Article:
Every year I attend a major economics conference to geek out with and learn from a significant collection of global economists. While just breathing the air at such an event can be inspiring, talking to people often leads to sheer terror about the future of our national and global economy. Last year’s event was no exception.
At one of the many receptions I attended, I was nibbling hors d’oeuvres & sipping a glass of wine surrounded at the table by young professionals. About half worked for government agencies and the other half were PhD Students. One of the PhD students, we’ll call him Frank, was getting ready to graduate from a prestigious university in a few months with a degree in Macroeconomics and Econometrics and move to a job at the Federal Reserve. Frank fancied himself an expert on inflation targets and monetary policy. Great, I had no reason to believe he was not as awesome as he said he was. By all appearances he seemed to me to be a bright and motivated young man.
Actually he did turn out to be pretty awesome, not for his knowledge, but for his personification of one of the problems we may be having with national economic policy. Feigning momentary interest in me, Frank asked what classes I taught at the university. I gave him the list, but he was particularly interested in discussing how I was teaching my undergraduate 200-level macroeconomics class & discussing basic macroeconomic theory. The reason why may shock you.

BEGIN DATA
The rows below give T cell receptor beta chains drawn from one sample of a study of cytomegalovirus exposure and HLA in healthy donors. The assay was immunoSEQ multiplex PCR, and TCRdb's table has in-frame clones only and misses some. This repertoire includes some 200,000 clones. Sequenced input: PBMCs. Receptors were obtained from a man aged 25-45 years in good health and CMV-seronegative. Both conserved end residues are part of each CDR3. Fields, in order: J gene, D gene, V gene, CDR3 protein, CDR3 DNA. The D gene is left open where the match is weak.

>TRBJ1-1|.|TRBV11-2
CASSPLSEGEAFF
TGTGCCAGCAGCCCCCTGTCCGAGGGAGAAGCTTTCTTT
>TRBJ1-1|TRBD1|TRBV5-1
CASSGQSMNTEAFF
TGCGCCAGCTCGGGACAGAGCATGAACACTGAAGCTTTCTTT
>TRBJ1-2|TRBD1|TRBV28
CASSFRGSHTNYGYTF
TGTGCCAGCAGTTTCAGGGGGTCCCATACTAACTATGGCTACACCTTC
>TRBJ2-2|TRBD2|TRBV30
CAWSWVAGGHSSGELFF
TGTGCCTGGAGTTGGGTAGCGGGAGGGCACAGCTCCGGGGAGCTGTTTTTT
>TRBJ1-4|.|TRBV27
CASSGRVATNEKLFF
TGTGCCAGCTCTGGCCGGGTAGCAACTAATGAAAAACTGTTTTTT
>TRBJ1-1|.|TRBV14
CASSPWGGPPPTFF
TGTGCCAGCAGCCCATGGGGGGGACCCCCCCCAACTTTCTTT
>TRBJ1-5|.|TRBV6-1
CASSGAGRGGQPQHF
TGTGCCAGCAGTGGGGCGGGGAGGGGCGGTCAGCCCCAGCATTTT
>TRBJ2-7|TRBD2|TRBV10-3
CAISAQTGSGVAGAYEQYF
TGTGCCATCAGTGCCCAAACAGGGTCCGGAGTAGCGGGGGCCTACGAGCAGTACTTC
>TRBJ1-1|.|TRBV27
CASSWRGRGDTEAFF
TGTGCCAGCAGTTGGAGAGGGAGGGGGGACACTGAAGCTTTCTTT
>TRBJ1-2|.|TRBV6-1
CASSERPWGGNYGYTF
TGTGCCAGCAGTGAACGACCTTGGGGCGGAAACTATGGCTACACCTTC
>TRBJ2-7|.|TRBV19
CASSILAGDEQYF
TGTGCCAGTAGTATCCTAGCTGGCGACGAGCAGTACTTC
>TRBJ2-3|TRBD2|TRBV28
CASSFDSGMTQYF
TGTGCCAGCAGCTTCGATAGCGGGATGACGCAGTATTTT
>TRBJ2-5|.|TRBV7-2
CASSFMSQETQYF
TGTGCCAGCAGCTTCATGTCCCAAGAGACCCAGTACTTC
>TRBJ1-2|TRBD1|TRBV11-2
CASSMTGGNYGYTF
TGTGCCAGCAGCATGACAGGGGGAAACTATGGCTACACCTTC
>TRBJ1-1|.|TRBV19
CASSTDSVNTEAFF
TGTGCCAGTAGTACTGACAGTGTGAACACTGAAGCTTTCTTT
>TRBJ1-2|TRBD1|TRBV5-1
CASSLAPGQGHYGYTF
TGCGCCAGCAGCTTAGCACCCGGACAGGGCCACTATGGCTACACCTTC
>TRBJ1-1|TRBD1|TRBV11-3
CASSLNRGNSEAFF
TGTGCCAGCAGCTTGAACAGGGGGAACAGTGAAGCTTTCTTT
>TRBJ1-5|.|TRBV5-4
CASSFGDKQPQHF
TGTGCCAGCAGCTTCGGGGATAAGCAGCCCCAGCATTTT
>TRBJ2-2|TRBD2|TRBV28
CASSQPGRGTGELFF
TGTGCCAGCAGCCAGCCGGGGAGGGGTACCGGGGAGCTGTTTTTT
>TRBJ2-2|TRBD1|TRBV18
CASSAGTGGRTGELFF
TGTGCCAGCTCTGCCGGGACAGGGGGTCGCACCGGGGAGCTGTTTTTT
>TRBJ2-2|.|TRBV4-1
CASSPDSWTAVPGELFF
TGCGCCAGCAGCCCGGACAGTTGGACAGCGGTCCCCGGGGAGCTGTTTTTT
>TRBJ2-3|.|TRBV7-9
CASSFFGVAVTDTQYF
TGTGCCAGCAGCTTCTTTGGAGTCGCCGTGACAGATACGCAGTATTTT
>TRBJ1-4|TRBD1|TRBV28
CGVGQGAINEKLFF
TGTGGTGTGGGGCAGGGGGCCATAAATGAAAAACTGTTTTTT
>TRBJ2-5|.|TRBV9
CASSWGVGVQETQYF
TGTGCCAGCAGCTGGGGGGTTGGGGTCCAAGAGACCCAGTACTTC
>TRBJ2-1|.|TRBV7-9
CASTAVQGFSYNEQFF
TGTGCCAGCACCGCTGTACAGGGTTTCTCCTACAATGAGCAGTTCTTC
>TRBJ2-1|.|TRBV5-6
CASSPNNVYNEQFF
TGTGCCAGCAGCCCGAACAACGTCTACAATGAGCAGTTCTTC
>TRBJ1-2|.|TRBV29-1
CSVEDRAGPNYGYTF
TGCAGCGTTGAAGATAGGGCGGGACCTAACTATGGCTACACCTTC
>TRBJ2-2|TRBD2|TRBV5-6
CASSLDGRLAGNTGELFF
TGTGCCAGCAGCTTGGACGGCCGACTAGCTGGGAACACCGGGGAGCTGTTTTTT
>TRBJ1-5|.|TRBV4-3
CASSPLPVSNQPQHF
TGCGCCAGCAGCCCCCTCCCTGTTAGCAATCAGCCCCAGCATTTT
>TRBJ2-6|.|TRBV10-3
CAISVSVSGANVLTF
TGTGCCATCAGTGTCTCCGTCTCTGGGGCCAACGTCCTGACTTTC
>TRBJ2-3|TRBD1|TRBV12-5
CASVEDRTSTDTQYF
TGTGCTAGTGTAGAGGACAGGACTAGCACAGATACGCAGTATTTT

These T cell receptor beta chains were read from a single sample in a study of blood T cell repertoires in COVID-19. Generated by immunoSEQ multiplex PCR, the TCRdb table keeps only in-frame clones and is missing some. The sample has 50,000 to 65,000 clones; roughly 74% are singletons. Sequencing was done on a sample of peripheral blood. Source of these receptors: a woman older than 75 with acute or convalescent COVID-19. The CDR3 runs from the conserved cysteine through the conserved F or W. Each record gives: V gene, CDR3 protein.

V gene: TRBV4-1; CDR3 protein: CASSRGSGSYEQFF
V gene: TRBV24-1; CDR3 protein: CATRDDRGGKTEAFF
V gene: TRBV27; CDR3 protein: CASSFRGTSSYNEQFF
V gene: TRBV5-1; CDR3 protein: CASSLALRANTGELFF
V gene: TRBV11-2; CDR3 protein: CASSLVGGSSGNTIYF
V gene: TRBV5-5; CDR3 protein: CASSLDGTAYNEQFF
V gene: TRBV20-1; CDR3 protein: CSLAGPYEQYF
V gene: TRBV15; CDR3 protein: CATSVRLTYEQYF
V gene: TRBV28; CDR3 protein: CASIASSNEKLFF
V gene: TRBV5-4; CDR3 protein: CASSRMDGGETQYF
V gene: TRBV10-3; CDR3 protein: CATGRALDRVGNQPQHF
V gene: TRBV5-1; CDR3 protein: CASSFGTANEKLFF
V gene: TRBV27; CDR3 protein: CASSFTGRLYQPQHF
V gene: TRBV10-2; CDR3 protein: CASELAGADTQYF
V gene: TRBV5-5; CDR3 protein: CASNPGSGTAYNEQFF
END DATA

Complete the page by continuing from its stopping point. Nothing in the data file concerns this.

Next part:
As it turns out, Frank was being required to student teach the same undergraduate macroeconomics class at prestigious university, but he had one problem, he had never taken an entry-level macroeconomics course and was having a difficult time grasping the concepts because they didn’t mesh well with what he was learning in his PhD program. Hear me, the man was getting a PhD in Macroeconomics, going to work for the Fed, and DIDN’T UNDERSTAND BASIC MACROECONOMIC THEORY AND PRINCIPLES. I’m talking about the basics of dealing with the performance, structure, behavior, and decision-making of national, regional, and global economies. Stuff that would really help him out at the Fed like GDP, unemployment rates, the price index, national income, output, consumption, unemployment, savings and investment and how they all tie together.
As a PhD student he did most of his work on inflation and how to use monetary policy to manipulate it, but had no breadth or depth of knowledge about how everything worked together in the macro economy. His undergraduate degree had been in another field of social science and prestigious university didn’t require basic macro and microeconomics courses to get into the PhD program.
He didn’t understand the “invisible hand”, the ability of markets to adjust, sunk costs, opportunity costs, the economic reasoning of marginal cost and marginal benefit, the role of individuals in an economy, or any of the natural economic forces. All he was being trained to do at prestigious university was be a puppet-master, responsible for managing the economy by pulling on policy strings.
This, my friends, is one reason U.S. economic policy stinks.
Dr. Holly A. Bell is a wanderer, ponderer, language learner and slaughterer, an optimistic pessimist writer of poetry and novels, and an interdisciplinary professor of Finance, Economics, and Business at the University of Alaska, living in the Mat-Su Valley. She does not live in, nor has she ever actually seen an igloo.